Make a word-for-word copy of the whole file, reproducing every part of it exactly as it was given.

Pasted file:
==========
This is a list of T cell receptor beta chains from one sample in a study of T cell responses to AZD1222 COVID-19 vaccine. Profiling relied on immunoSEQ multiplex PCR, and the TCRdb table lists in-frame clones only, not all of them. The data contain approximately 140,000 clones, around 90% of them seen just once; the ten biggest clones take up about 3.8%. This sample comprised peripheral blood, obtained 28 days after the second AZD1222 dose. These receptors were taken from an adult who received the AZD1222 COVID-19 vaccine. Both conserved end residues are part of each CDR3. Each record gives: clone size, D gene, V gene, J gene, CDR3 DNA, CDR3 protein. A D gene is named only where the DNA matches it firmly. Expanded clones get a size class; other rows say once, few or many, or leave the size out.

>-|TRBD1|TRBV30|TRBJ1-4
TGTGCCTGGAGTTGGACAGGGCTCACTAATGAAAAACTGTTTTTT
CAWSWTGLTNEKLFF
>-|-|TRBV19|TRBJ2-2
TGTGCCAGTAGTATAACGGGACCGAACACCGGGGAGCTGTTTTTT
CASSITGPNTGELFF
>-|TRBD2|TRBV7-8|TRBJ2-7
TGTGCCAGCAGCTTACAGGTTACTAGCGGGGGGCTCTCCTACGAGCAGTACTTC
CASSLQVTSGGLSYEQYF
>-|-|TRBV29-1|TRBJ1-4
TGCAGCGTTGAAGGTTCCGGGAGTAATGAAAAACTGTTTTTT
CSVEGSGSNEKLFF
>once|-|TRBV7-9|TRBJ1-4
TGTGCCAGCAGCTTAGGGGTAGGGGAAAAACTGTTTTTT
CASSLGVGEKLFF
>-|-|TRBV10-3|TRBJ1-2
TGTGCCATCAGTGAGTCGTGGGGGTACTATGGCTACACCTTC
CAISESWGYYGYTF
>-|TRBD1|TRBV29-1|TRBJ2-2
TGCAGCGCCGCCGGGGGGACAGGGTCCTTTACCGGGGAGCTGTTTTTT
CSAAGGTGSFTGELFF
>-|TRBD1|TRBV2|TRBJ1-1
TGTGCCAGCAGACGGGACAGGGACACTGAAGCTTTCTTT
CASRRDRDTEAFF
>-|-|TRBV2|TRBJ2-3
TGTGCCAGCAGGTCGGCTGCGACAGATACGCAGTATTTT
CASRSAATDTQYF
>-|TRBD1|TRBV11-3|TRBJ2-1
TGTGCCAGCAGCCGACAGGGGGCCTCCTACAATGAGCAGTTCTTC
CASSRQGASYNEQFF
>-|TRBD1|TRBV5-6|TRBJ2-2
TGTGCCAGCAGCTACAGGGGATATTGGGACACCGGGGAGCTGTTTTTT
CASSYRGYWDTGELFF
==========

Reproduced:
This is a list of T cell receptor beta chains from one sample in a study of T cell responses to AZD1222 COVID-19 vaccine. Profiling relied on immunoSEQ multiplex PCR, and the TCRdb table lists in-frame clones only, not all of them. The data contain approximately 140,000 clones, around 90% of them seen just once; the ten biggest clones take up about 3.8%. This sample comprised peripheral blood, obtained 28 days after the second AZD1222 dose. These receptors were taken from an adult who received the AZD1222 COVID-19 vaccine. Both conserved end residues are part of each CDR3. Each record gives: clone size, D gene, V gene, J gene, CDR3 DNA, CDR3 protein. A D gene is named only where the DNA matches it firmly. Expanded clones get a size class; other rows say once, few or many, or leave the size out.

>-|TRBD1|TRBV30|TRBJ1-4
TGTGCCTGGAGTTGGACAGGGCTCACTAATGAAAAACTGTTTTTT
CAWSWTGLTNEKLFF
>-|-|TRBV19|TRBJ2-2
TGTGCCAGTAGTATAACGGGACCGAACACCGGGGAGCTGTTTTTT
CASSITGPNTGELFF
>-|TRBD2|TRBV7-8|TRBJ2-7
TGTGCCAGCAGCTTACAGGTTACTAGCGGGGGGCTCTCCTACGAGCAGTACTTC
CASSLQVTSGGLSYEQYF
>-|-|TRBV29-1|TRBJ1-4
TGCAGCGTTGAAGGTTCCGGGAGTAATGAAAAACTGTTTTTT
CSVEGSGSNEKLFF
>once|-|TRBV7-9|TRBJ1-4
TGTGCCAGCAGCTTAGGGGTAGGGGAAAAACTGTTTTTT
CASSLGVGEKLFF
>-|-|TRBV10-3|TRBJ1-2
TGTGCCATCAGTGAGTCGTGGGGGTACTATGGCTACACCTTC
CAISESWGYYGYTF
>-|TRBD1|TRBV29-1|TRBJ2-2
TGCAGCGCCGCCGGGGGGACAGGGTCCTTTACCGGGGAGCTGTTTTTT
CSAAGGTGSFTGELFF
>-|TRBD1|TRBV2|TRBJ1-1
TGTGCCAGCAGACGGGACAGGGACACTGAAGCTTTCTTT
CASRRDRDTEAFF
>-|-|TRBV2|TRBJ2-3
TGTGCCAGCAGGTCGGCTGCGACAGATACGCAGTATTTT
CASRSAATDTQYF
>-|TRBD1|TRBV11-3|TRBJ2-1
TGTGCCAGCAGCCGACAGGGGGCCTCCTACAATGAGCAGTTCTTC
CASSRQGASYNEQFF
>-|TRBD1|TRBV5-6|TRBJ2-2
TGTGCCAGCAGCTACAGGGGATATTGGGACACCGGGGAGCTGTTTTTT
CASSYRGYWDTGELFF